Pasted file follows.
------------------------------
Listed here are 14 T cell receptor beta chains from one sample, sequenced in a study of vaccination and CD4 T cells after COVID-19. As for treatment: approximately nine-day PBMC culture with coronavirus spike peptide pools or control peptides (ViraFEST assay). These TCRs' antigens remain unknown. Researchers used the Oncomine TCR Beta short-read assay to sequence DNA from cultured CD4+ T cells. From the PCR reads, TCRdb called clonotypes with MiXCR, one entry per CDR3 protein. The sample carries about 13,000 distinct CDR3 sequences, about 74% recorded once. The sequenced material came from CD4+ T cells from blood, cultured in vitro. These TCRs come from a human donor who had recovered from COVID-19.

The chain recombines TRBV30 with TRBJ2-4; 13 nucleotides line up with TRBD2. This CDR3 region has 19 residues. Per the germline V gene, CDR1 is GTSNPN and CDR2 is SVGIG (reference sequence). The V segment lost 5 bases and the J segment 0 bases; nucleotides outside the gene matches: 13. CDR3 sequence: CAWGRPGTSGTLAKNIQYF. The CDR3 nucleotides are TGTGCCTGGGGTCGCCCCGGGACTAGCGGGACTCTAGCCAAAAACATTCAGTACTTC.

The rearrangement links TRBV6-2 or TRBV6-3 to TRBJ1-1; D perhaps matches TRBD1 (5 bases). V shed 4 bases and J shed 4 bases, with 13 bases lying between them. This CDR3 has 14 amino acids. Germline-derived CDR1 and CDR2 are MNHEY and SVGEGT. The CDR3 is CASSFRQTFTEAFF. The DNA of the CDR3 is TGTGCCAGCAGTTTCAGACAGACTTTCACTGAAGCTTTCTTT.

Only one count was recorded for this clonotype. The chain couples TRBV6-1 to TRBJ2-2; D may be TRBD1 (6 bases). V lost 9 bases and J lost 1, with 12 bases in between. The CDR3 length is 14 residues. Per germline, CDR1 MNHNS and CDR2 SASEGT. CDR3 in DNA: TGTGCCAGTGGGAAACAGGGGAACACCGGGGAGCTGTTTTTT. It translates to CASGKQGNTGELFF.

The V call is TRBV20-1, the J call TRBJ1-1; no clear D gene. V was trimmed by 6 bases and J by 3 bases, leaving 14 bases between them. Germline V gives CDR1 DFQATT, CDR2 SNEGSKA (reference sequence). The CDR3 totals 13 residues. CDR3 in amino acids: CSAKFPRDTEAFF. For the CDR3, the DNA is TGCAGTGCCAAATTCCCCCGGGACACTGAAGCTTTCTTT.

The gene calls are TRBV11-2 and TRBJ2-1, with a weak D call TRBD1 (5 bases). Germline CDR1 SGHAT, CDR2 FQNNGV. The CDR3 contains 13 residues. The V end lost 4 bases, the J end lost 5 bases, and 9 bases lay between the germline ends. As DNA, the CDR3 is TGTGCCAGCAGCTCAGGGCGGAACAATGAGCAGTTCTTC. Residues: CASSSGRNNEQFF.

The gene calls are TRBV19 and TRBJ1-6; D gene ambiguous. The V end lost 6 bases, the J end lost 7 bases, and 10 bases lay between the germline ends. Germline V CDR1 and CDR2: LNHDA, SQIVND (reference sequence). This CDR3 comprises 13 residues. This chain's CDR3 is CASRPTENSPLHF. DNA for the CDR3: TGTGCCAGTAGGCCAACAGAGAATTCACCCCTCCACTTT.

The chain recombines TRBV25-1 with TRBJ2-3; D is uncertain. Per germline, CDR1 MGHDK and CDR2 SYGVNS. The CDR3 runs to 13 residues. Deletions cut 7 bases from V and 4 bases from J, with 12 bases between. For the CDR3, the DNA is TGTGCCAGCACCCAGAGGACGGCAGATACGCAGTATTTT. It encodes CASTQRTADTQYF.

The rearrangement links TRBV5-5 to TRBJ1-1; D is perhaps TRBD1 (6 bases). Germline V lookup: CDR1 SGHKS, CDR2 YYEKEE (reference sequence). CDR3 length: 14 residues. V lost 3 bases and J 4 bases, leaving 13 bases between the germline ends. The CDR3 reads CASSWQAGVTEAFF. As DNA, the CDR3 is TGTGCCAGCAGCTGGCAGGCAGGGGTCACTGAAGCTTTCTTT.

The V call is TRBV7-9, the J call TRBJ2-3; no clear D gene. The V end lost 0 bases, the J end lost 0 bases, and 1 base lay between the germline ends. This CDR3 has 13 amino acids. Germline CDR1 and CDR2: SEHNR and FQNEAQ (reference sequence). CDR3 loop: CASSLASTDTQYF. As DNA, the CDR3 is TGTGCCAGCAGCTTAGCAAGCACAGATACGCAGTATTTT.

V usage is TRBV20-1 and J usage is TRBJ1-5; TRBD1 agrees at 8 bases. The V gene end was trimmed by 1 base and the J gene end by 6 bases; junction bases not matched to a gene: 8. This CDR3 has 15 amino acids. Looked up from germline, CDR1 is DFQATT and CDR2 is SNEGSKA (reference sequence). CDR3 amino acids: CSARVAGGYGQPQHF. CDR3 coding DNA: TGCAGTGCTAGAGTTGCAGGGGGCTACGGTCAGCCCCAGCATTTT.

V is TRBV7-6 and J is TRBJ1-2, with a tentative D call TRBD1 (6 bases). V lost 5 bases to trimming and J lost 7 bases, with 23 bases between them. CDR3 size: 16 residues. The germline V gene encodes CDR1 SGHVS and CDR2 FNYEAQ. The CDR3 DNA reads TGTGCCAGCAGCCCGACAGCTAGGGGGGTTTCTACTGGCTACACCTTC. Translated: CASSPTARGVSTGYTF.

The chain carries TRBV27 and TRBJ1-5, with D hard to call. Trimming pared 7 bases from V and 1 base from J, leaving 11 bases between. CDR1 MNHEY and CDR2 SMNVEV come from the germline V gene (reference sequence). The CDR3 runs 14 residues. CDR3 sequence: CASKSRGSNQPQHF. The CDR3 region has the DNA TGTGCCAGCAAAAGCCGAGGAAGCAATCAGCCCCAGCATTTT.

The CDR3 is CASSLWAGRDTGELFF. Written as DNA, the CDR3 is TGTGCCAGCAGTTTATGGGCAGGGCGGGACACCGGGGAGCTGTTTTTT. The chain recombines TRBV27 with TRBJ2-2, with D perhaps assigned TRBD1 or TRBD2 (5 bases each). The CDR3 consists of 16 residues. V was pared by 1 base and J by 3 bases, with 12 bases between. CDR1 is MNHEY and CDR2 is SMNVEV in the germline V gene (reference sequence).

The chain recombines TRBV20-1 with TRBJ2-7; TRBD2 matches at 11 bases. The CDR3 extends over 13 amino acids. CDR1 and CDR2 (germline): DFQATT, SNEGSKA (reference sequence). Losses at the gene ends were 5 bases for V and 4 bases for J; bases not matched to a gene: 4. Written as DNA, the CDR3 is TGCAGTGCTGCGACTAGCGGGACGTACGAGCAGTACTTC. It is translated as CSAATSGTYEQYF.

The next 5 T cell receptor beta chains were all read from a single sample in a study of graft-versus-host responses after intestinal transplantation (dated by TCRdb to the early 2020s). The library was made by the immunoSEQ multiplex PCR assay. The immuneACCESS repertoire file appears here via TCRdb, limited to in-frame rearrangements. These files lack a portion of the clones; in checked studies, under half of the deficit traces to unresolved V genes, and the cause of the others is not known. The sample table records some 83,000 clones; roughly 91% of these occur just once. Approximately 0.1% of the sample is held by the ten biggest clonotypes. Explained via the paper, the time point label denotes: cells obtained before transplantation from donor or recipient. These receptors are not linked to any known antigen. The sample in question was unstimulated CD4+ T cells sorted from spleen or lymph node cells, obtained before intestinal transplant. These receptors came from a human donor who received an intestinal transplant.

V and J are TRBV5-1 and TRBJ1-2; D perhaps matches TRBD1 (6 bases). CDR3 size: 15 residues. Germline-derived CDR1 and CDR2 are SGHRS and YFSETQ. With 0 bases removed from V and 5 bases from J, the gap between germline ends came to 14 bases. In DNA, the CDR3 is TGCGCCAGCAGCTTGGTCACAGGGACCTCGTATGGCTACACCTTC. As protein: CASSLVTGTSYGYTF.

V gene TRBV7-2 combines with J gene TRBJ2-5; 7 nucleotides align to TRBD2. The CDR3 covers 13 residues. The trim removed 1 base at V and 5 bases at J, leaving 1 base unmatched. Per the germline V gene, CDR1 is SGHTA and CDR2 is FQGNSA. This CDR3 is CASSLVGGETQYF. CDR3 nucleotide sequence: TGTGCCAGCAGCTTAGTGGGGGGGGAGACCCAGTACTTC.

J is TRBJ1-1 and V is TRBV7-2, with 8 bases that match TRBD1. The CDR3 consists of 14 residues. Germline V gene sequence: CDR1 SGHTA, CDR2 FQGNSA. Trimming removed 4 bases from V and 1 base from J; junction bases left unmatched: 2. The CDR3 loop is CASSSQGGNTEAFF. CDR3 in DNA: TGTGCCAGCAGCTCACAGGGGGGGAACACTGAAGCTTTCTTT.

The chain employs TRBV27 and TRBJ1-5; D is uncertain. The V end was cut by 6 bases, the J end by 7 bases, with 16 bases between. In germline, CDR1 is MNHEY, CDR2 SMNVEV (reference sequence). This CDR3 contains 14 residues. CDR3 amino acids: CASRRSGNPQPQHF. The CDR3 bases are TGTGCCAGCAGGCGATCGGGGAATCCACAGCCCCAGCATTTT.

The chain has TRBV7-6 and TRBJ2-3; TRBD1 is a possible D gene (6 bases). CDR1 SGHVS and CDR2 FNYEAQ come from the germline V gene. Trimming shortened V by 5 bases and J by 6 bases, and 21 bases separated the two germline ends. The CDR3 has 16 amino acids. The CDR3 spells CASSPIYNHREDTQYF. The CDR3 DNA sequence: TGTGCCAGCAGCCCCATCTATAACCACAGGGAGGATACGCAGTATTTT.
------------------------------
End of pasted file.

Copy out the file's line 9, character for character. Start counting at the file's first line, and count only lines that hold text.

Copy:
The rearrangement links TRBV5-5 to TRBJ1-1; D is perhaps TRBD1 (6 bases). Germline V lookup: CDR1 SGHKS, CDR2 YYEKEE (reference sequence). CDR3 length: 14 residues. V lost 3 bases and J 4 bases, leaving 13 bases between the germline ends. The CDR3 reads CASSWQAGVTEAFF. As DNA, the CDR3 is TGTGCCAGCAGCTGGCAGGCAGGGGTCACTGAAGCTTTCTTT.